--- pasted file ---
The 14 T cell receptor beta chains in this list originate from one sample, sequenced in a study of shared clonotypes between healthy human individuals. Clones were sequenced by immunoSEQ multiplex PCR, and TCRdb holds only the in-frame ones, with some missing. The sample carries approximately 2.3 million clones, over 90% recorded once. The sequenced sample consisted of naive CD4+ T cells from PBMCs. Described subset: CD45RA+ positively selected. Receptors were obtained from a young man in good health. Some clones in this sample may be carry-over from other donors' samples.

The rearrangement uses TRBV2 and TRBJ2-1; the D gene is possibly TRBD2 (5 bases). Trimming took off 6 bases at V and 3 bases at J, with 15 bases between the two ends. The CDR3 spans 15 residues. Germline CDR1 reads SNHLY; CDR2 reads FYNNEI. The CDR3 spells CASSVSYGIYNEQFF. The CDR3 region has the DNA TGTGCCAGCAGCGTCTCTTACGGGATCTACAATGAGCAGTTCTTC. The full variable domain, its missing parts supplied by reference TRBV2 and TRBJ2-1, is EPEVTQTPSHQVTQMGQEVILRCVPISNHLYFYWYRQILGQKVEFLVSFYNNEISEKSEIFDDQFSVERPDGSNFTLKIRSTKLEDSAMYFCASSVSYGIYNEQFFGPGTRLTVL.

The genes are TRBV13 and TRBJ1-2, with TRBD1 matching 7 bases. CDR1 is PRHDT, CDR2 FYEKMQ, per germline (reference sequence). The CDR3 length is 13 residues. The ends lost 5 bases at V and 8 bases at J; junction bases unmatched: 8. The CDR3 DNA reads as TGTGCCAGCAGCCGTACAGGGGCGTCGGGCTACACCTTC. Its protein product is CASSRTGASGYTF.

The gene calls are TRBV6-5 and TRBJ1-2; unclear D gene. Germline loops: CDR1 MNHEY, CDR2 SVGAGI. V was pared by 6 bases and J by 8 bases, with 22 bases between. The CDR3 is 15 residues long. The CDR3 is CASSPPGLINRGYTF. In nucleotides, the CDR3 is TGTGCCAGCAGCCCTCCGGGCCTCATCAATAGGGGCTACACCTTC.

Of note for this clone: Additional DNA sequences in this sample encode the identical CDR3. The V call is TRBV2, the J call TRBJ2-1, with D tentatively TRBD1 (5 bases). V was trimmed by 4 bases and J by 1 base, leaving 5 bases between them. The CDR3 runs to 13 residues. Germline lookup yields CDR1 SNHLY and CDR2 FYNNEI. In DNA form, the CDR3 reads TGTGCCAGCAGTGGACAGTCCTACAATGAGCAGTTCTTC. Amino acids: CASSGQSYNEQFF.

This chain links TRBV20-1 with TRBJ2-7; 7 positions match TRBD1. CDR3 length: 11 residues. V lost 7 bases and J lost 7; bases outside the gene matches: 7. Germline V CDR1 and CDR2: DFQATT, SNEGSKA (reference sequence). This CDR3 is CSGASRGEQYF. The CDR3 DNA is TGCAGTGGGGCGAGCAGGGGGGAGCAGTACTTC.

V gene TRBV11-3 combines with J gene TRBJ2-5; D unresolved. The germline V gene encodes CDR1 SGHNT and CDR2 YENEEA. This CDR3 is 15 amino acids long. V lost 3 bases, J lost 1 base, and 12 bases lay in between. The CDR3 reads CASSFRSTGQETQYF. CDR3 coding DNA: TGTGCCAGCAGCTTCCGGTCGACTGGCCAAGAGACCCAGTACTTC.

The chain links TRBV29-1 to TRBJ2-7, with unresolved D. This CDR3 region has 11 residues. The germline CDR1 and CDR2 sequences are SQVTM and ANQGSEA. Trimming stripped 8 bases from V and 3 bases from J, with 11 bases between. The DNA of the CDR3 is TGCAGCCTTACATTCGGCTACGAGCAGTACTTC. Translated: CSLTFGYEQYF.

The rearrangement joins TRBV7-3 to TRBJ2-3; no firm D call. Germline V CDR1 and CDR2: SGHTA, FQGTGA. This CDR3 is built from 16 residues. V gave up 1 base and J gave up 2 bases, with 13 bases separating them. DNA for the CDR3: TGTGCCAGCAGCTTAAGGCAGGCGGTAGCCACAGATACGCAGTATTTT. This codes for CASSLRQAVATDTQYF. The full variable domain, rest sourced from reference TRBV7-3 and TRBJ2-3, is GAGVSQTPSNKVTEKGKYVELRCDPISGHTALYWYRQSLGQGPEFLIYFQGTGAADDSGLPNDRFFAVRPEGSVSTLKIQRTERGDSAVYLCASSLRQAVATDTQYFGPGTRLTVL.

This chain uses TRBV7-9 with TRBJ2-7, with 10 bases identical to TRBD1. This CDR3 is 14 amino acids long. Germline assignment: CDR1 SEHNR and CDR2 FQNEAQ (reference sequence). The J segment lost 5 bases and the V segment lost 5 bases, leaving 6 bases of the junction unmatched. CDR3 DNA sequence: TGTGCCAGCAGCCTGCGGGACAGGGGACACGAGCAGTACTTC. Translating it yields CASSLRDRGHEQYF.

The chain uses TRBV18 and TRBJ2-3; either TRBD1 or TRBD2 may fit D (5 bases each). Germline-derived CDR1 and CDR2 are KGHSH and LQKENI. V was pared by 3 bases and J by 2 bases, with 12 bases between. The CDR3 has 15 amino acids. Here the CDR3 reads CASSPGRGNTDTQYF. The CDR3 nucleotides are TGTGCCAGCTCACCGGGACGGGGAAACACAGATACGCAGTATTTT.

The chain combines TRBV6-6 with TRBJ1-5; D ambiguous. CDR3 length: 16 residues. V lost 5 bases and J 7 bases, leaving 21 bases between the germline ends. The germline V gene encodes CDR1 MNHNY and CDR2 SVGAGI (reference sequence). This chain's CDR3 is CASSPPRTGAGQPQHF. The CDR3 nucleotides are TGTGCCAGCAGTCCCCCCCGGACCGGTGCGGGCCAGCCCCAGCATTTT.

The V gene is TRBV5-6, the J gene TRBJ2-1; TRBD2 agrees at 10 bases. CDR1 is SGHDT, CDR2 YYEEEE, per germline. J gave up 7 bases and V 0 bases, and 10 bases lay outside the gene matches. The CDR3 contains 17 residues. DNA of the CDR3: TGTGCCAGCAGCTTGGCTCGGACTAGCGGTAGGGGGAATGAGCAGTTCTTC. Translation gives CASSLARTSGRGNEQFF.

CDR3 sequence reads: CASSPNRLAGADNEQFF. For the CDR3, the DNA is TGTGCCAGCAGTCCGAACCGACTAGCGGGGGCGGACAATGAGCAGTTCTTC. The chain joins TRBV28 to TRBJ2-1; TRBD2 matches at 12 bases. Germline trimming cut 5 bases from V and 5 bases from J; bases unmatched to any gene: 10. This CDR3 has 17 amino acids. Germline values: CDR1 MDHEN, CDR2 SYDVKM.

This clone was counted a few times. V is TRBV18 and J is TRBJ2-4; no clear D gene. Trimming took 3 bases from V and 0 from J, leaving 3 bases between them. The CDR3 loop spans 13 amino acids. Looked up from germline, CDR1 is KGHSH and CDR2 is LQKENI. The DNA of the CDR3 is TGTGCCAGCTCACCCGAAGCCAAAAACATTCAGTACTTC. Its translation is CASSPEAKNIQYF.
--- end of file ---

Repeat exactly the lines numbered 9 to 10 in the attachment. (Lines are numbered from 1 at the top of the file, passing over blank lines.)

The rearrangement joins TRBV7-3 to TRBJ2-3; no firm D call. Germline V CDR1 and CDR2: SGHTA, FQGTGA. This CDR3 is built from 16 residues. V gave up 1 base and J gave up 2 bases, with 13 bases separating them. DNA for the CDR3: TGTGCCAGCAGCTTAAGGCAGGCGGTAGCCACAGATACGCAGTATTTT. This codes for CASSLRQAVATDTQYF. The full variable domain, rest sourced from reference TRBV7-3 and TRBJ2-3, is GAGVSQTPSNKVTEKGKYVELRCDPISGHTALYWYRQSLGQGPEFLIYFQGTGAADDSGLPNDRFFAVRPEGSVSTLKIQRTERGDSAVYLCASSLRQAVATDTQYFGPGTRLTVL.

This chain uses TRBV7-9 with TRBJ2-7, with 10 bases identical to TRBD1. This CDR3 is 14 amino acids long. Germline assignment: CDR1 SEHNR and CDR2 FQNEAQ (reference sequence). The J segment lost 5 bases and the V segment lost 5 bases, leaving 6 bases of the junction unmatched. CDR3 DNA sequence: TGTGCCAGCAGCCTGCGGGACAGGGGACACGAGCAGTACTTC. Translating it yields CASSLRDRGHEQYF.